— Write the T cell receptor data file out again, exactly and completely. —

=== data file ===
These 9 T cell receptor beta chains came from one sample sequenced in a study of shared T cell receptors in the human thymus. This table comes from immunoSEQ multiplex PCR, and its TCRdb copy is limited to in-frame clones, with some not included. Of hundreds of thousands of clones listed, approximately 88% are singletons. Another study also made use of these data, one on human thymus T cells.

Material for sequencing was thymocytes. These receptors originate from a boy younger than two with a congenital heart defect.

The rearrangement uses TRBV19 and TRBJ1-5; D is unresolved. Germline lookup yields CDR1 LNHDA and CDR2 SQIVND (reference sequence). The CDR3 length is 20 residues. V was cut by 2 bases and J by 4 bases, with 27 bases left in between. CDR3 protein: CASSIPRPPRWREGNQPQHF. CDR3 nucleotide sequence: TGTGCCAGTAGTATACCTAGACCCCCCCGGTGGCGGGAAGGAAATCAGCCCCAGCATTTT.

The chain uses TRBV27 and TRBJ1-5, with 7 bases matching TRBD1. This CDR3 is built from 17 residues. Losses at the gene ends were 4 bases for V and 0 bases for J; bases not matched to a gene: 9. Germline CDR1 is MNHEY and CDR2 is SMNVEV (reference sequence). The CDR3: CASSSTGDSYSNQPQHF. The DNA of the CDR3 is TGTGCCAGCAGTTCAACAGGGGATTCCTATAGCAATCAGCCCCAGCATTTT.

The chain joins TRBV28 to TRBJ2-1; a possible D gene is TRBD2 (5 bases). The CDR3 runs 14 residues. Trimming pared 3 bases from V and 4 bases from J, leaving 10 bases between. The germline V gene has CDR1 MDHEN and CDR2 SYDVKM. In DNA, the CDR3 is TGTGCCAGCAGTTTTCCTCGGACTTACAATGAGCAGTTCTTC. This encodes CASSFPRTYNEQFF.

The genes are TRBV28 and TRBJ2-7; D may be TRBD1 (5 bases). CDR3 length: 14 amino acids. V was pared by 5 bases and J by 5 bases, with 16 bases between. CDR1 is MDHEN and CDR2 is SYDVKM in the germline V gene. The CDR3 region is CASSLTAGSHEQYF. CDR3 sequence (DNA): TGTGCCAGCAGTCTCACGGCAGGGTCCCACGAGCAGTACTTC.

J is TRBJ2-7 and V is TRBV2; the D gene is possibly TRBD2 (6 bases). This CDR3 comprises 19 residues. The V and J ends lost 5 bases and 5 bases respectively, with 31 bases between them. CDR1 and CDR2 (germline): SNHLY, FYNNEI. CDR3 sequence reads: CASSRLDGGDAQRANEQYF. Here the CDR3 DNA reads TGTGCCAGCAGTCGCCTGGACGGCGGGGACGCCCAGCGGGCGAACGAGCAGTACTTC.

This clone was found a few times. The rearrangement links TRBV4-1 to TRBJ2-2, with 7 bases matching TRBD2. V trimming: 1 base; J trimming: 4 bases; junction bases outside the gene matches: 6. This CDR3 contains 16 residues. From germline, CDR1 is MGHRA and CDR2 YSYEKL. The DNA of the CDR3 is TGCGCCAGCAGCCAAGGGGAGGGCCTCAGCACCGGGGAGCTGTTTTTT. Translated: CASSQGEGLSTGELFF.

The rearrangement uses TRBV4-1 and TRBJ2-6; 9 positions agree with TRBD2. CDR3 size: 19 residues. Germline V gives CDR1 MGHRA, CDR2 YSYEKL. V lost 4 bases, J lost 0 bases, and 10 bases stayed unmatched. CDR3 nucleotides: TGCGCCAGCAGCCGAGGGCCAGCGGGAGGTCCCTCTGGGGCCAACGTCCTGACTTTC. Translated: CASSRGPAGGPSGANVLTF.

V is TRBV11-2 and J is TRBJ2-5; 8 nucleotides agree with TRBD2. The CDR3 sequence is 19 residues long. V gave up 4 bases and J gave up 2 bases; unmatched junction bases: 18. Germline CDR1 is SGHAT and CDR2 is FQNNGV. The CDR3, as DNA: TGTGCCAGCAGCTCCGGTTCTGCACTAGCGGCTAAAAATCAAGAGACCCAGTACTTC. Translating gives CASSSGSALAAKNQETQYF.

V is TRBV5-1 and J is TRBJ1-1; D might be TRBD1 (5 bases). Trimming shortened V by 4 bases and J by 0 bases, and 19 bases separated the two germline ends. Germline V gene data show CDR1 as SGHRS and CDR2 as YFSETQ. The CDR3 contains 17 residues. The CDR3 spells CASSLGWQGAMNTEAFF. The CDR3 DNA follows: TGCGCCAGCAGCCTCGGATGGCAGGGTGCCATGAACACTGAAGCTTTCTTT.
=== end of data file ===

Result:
These 9 T cell receptor beta chains came from one sample sequenced in a study of shared T cell receptors in the human thymus. This table comes from immunoSEQ multiplex PCR, and its TCRdb copy is limited to in-frame clones, with some not included. Of hundreds of thousands of clones listed, approximately 88% are singletons. Another study also made use of these data, one on human thymus T cells.

Material for sequencing was thymocytes. These receptors originate from a boy younger than two with a congenital heart defect.

The rearrangement uses TRBV19 and TRBJ1-5; D is unresolved. Germline lookup yields CDR1 LNHDA and CDR2 SQIVND (reference sequence). The CDR3 length is 20 residues. V was cut by 2 bases and J by 4 bases, with 27 bases left in between. CDR3 protein: CASSIPRPPRWREGNQPQHF. CDR3 nucleotide sequence: TGTGCCAGTAGTATACCTAGACCCCCCCGGTGGCGGGAAGGAAATCAGCCCCAGCATTTT.

The chain uses TRBV27 and TRBJ1-5, with 7 bases matching TRBD1. This CDR3 is built from 17 residues. Losses at the gene ends were 4 bases for V and 0 bases for J; bases not matched to a gene: 9. Germline CDR1 is MNHEY and CDR2 is SMNVEV (reference sequence). The CDR3: CASSSTGDSYSNQPQHF. The DNA of the CDR3 is TGTGCCAGCAGTTCAACAGGGGATTCCTATAGCAATCAGCCCCAGCATTTT.

The chain joins TRBV28 to TRBJ2-1; a possible D gene is TRBD2 (5 bases). The CDR3 runs 14 residues. Trimming pared 3 bases from V and 4 bases from J, leaving 10 bases between. The germline V gene has CDR1 MDHEN and CDR2 SYDVKM. In DNA, the CDR3 is TGTGCCAGCAGTTTTCCTCGGACTTACAATGAGCAGTTCTTC. This encodes CASSFPRTYNEQFF.

The genes are TRBV28 and TRBJ2-7; D may be TRBD1 (5 bases). CDR3 length: 14 amino acids. V was pared by 5 bases and J by 5 bases, with 16 bases between. CDR1 is MDHEN and CDR2 is SYDVKM in the germline V gene. The CDR3 region is CASSLTAGSHEQYF. CDR3 sequence (DNA): TGTGCCAGCAGTCTCACGGCAGGGTCCCACGAGCAGTACTTC.

J is TRBJ2-7 and V is TRBV2; the D gene is possibly TRBD2 (6 bases). This CDR3 comprises 19 residues. The V and J ends lost 5 bases and 5 bases respectively, with 31 bases between them. CDR1 and CDR2 (germline): SNHLY, FYNNEI. CDR3 sequence reads: CASSRLDGGDAQRANEQYF. Here the CDR3 DNA reads TGTGCCAGCAGTCGCCTGGACGGCGGGGACGCCCAGCGGGCGAACGAGCAGTACTTC.

This clone was found a few times. The rearrangement links TRBV4-1 to TRBJ2-2, with 7 bases matching TRBD2. V trimming: 1 base; J trimming: 4 bases; junction bases outside the gene matches: 6. This CDR3 contains 16 residues. From germline, CDR1 is MGHRA and CDR2 YSYEKL. The DNA of the CDR3 is TGCGCCAGCAGCCAAGGGGAGGGCCTCAGCACCGGGGAGCTGTTTTTT. Translated: CASSQGEGLSTGELFF.

The rearrangement uses TRBV4-1 and TRBJ2-6; 9 positions agree with TRBD2. CDR3 size: 19 residues. Germline V gives CDR1 MGHRA, CDR2 YSYEKL. V lost 4 bases, J lost 0 bases, and 10 bases stayed unmatched. CDR3 nucleotides: TGCGCCAGCAGCCGAGGGCCAGCGGGAGGTCCCTCTGGGGCCAACGTCCTGACTTTC. Translated: CASSRGPAGGPSGANVLTF.

V is TRBV11-2 and J is TRBJ2-5; 8 nucleotides agree with TRBD2. The CDR3 sequence is 19 residues long. V gave up 4 bases and J gave up 2 bases; unmatched junction bases: 18. Germline CDR1 is SGHAT and CDR2 is FQNNGV. The CDR3, as DNA: TGTGCCAGCAGCTCCGGTTCTGCACTAGCGGCTAAAAATCAAGAGACCCAGTACTTC. Translating gives CASSSGSALAAKNQETQYF.

V is TRBV5-1 and J is TRBJ1-1; D might be TRBD1 (5 bases). Trimming shortened V by 4 bases and J by 0 bases, and 19 bases separated the two germline ends. Germline V gene data show CDR1 as SGHRS and CDR2 as YFSETQ. The CDR3 contains 17 residues. The CDR3 spells CASSLGWQGAMNTEAFF. The CDR3 DNA follows: TGCGCCAGCAGCCTCGGATGGCAGGGTGCCATGAACACTGAAGCTTTCTTT.